By Brent Bozell | September 20, 2011 | 10:05 PM EDT

Twenty years ago, NBC’s “Today” devoted three days of interviews to the insufferable Kitty Kelley, who unspooled baseless allegations against Nancy Reagan, like her supposed love affair with Frank Sinatra. That kind of tabloid bilge belched back up the garbage disposal on September 16, when “Today” promoted the new Palin-bashing book “The Rogue,” by leftist author Joe McGinniss.

NBC doesn’t have an evidence standard when it's conservatives being gored. With liberals, it’s a different story. NBC didn’t give a second to McGinniss after he was roundly condemned by liberals in 1993 for his Ted Kennedy book “The Last Brother.” In 1996, after the Clinton White House complained, “Dateline NBC” canceled an interview with author and former Secret Service agent Gary Aldrich on his anti-Clinton book “Unlimited Access.”  

By Noel Sheppard | September 20, 2011 | 7:23 PM EDT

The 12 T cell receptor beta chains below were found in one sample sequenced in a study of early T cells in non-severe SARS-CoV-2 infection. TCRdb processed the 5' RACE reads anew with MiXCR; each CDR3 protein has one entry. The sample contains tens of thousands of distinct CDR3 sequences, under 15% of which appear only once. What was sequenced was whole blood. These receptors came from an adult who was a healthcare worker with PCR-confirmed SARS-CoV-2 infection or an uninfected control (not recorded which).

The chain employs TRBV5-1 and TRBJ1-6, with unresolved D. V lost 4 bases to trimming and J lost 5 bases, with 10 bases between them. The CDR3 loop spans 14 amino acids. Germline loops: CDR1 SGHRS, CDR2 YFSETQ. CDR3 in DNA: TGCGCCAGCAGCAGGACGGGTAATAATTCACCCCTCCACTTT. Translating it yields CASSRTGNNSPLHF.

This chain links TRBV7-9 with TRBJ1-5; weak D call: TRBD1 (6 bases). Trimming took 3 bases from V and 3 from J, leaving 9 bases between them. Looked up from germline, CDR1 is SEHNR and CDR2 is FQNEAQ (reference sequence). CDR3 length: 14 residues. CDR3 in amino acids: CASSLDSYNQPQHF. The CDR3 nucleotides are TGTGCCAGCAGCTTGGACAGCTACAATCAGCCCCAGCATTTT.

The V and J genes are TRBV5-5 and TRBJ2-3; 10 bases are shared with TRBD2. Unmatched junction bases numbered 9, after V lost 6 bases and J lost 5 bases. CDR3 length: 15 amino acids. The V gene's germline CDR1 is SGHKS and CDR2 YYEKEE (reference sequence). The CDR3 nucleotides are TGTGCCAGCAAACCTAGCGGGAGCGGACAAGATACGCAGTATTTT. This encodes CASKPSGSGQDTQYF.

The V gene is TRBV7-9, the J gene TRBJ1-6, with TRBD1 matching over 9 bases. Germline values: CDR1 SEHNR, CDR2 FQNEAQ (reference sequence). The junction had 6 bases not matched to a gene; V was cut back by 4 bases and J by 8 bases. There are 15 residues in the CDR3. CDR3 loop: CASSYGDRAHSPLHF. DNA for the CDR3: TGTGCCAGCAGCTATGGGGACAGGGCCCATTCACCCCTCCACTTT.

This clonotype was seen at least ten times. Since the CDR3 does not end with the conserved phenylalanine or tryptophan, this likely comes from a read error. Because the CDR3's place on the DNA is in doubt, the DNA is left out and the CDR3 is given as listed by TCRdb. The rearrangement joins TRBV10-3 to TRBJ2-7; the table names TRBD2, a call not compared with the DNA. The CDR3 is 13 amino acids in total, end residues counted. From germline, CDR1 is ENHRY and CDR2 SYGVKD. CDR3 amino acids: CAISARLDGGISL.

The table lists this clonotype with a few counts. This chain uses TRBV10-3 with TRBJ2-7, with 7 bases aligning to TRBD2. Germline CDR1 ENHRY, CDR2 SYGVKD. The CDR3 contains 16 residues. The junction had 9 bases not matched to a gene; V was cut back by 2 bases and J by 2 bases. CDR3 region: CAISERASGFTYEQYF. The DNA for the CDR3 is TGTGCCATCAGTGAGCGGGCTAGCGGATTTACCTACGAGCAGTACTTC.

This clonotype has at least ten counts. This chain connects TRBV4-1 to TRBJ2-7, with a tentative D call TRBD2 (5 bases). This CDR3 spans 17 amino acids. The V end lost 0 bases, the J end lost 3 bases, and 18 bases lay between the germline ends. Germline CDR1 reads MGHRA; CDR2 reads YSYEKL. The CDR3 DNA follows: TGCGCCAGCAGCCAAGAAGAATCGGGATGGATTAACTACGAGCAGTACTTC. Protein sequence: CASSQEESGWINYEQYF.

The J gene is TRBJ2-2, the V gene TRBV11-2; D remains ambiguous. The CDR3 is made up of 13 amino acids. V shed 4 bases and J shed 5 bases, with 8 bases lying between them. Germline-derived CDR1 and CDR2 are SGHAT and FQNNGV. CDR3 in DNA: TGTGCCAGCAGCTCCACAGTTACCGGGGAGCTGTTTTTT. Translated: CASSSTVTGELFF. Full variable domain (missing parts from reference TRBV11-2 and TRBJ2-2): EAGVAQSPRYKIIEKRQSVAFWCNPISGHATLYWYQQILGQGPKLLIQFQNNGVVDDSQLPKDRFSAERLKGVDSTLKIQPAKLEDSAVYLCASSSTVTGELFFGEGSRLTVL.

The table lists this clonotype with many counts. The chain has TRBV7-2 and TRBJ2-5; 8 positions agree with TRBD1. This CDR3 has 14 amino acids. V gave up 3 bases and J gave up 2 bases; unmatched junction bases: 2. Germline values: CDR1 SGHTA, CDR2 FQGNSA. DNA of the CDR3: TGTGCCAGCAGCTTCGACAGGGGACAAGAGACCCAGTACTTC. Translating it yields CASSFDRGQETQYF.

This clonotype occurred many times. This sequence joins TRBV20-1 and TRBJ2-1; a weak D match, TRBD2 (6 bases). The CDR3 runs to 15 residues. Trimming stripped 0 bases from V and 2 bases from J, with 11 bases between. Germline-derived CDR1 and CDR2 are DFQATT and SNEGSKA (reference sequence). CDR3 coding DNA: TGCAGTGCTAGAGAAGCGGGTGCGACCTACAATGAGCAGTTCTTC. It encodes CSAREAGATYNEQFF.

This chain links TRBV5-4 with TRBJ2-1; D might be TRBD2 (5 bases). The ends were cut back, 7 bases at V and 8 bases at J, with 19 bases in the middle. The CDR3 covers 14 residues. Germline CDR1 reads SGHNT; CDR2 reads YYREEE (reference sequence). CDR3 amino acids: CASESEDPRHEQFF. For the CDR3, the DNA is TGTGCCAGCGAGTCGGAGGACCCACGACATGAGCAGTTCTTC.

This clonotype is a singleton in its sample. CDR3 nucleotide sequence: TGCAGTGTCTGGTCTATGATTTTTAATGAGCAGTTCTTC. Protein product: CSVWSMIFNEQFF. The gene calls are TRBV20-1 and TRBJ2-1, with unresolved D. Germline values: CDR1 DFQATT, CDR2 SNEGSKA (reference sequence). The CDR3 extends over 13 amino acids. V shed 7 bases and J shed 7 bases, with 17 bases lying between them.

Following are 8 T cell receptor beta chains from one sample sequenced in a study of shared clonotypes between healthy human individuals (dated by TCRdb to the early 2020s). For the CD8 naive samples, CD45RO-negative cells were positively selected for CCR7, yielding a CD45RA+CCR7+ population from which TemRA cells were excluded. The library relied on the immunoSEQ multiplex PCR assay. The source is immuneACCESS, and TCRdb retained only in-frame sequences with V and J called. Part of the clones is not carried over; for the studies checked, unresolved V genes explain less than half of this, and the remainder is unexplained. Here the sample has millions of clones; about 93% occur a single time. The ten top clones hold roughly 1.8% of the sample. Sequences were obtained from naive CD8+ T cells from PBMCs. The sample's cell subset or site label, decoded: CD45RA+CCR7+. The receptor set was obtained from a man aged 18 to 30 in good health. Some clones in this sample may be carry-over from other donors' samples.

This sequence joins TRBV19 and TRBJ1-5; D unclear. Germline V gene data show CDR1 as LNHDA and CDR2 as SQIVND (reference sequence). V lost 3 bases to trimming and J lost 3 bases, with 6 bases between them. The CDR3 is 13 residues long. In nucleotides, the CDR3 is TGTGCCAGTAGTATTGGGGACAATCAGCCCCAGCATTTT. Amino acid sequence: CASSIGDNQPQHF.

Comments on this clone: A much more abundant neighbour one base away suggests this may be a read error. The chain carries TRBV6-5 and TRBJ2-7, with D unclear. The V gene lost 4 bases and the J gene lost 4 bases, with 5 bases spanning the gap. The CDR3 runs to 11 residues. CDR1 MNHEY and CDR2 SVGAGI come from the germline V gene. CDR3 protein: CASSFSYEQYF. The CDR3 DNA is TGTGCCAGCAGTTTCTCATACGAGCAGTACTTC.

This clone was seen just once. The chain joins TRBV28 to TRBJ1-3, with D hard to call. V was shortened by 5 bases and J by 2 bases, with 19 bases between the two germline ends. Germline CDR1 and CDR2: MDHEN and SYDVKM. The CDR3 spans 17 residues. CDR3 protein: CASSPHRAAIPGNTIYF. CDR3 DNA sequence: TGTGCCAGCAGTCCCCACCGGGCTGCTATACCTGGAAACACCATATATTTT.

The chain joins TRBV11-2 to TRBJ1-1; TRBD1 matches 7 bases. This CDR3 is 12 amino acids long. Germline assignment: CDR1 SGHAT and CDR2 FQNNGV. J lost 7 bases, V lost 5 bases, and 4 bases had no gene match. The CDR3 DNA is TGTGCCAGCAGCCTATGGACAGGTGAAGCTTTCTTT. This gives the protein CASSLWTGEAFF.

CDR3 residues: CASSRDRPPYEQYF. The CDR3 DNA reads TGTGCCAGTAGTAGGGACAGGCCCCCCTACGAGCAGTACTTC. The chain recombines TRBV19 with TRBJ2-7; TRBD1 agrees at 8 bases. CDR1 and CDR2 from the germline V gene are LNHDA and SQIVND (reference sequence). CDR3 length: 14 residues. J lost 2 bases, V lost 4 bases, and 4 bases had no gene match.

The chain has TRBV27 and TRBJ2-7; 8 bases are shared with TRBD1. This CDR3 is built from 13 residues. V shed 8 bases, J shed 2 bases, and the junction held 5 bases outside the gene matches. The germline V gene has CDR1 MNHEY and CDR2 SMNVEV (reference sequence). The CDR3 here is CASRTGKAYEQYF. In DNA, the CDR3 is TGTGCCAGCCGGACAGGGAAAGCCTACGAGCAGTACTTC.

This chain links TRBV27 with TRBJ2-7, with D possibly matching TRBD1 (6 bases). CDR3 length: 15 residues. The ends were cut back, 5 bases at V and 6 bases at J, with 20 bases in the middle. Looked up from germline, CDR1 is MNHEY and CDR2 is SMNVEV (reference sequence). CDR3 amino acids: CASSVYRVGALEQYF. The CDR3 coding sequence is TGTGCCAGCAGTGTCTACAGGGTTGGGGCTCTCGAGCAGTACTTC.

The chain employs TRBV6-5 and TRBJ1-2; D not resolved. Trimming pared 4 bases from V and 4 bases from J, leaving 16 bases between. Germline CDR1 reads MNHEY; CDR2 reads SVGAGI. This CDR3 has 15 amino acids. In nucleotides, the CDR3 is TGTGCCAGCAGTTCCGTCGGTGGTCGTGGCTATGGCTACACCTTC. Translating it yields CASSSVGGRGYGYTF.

Mika Brzezinski gave quite a cold shoulder to author Ron Suskind Tuesday whose new book "Confidence Men" paints an unflattering picture of the Obama White House.

Doing her best Clarence Darrow, Brzezinski grilled her "Morning Joe" guest leading Joe Scarborough to smartly observe, "She didn't cross-examine Ron when he wrote books about Bush like this" (video follows with transcript and commentary):

By Matt Hadro | September 20, 2011 | 5:44 PM EDT

HLN's Joy Behar and guest Rachael Ray fawned over former President Bill Clinton on Monday. "They don't just hand out those Rhodes scholarships for presidencies," remarked the Food Network's Ray, who also called Clinton "incredibly charming" and "so honest with people."

Behar was especially enamored with Clinton. "I find him extremely sexy, don't you?" the HLN host asked Ray, adding that Clinton was "brilliant." She even compared his presidency with Reagan's.